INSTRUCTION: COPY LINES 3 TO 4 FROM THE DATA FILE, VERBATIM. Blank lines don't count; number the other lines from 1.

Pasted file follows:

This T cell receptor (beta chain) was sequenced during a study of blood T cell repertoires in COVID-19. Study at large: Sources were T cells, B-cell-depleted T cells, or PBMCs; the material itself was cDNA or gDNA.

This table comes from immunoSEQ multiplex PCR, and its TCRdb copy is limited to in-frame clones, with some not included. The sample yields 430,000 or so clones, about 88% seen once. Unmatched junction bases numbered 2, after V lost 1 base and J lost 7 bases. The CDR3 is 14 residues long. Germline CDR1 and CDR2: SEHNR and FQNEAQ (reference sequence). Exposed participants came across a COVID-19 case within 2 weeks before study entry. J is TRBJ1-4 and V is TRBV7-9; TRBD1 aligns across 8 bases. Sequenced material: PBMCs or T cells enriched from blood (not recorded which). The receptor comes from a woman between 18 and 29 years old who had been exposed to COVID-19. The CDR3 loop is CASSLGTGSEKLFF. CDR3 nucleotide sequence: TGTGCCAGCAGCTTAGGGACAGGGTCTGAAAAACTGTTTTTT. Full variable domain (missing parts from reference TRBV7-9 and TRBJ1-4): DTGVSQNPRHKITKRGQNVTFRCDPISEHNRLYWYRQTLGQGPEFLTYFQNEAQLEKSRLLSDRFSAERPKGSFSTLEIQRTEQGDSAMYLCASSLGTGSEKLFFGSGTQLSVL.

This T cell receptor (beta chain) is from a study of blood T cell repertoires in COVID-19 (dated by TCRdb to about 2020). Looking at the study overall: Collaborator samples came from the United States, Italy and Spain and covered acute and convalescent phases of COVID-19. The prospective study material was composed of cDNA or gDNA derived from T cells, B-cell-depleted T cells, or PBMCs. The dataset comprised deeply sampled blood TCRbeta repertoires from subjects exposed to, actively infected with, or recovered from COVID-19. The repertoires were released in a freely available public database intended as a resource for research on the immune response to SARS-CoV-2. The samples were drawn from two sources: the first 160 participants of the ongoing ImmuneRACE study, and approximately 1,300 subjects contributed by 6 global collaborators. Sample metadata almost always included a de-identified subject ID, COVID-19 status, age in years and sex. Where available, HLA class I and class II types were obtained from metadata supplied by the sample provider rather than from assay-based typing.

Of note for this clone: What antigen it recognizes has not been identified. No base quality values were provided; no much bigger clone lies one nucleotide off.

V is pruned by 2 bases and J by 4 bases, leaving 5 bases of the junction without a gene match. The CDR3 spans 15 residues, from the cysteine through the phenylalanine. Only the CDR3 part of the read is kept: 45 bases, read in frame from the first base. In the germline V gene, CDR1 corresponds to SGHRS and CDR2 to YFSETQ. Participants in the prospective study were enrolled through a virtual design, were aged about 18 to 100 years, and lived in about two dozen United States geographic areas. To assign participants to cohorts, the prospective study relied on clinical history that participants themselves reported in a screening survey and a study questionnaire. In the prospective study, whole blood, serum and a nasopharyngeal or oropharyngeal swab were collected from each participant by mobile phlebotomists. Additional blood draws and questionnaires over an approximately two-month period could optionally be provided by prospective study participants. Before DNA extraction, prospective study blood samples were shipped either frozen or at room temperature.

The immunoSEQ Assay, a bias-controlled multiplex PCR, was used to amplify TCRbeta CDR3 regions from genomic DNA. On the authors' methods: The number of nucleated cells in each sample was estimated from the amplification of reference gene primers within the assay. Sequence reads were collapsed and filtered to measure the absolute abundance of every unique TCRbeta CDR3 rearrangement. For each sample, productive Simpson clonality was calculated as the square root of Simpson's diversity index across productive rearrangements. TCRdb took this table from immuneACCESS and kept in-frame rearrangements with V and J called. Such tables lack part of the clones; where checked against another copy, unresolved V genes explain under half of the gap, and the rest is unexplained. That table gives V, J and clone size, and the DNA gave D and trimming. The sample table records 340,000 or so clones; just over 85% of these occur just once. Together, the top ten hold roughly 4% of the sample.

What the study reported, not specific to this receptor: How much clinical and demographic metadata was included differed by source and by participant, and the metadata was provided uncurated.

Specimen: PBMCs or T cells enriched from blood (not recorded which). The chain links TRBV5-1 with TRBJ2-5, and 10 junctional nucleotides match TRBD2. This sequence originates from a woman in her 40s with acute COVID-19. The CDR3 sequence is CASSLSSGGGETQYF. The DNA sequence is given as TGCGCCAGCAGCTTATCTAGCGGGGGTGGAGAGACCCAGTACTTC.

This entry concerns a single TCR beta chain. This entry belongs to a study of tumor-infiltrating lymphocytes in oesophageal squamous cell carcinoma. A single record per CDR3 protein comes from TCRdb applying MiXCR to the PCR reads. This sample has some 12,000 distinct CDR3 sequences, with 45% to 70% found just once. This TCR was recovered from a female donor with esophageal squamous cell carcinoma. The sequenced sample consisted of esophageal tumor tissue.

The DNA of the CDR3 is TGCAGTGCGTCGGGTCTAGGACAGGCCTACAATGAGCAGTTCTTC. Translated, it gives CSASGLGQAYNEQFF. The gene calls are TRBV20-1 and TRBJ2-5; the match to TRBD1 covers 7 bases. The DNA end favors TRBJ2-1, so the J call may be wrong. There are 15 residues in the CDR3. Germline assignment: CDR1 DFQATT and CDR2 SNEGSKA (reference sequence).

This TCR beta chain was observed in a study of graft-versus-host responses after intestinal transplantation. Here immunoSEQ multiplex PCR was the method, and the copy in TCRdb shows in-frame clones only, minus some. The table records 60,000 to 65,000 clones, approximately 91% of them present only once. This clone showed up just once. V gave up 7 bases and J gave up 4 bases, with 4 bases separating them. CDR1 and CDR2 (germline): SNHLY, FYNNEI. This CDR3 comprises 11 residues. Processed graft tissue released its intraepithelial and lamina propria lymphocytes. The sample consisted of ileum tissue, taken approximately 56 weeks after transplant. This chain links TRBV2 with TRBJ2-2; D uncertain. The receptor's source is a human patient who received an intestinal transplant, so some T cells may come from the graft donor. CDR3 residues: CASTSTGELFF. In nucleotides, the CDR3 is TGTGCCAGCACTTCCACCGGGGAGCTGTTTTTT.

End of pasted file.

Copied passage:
This T cell receptor (beta chain) is from a study of blood T cell repertoires in COVID-19 (dated by TCRdb to about 2020). Looking at the study overall: Collaborator samples came from the United States, Italy and Spain and covered acute and convalescent phases of COVID-19. The prospective study material was composed of cDNA or gDNA derived from T cells, B-cell-depleted T cells, or PBMCs. The dataset comprised deeply sampled blood TCRbeta repertoires from subjects exposed to, actively infected with, or recovered from COVID-19. The repertoires were released in a freely available public database intended as a resource for research on the immune response to SARS-CoV-2. The samples were drawn from two sources: the first 160 participants of the ongoing ImmuneRACE study, and approximately 1,300 subjects contributed by 6 global collaborators. Sample metadata almost always included a de-identified subject ID, COVID-19 status, age in years and sex. Where available, HLA class I and class II types were obtained from metadata supplied by the sample provider rather than from assay-based typing.

Of note for this clone: What antigen it recognizes has not been identified. No base quality values were provided; no much bigger clone lies one nucleotide off.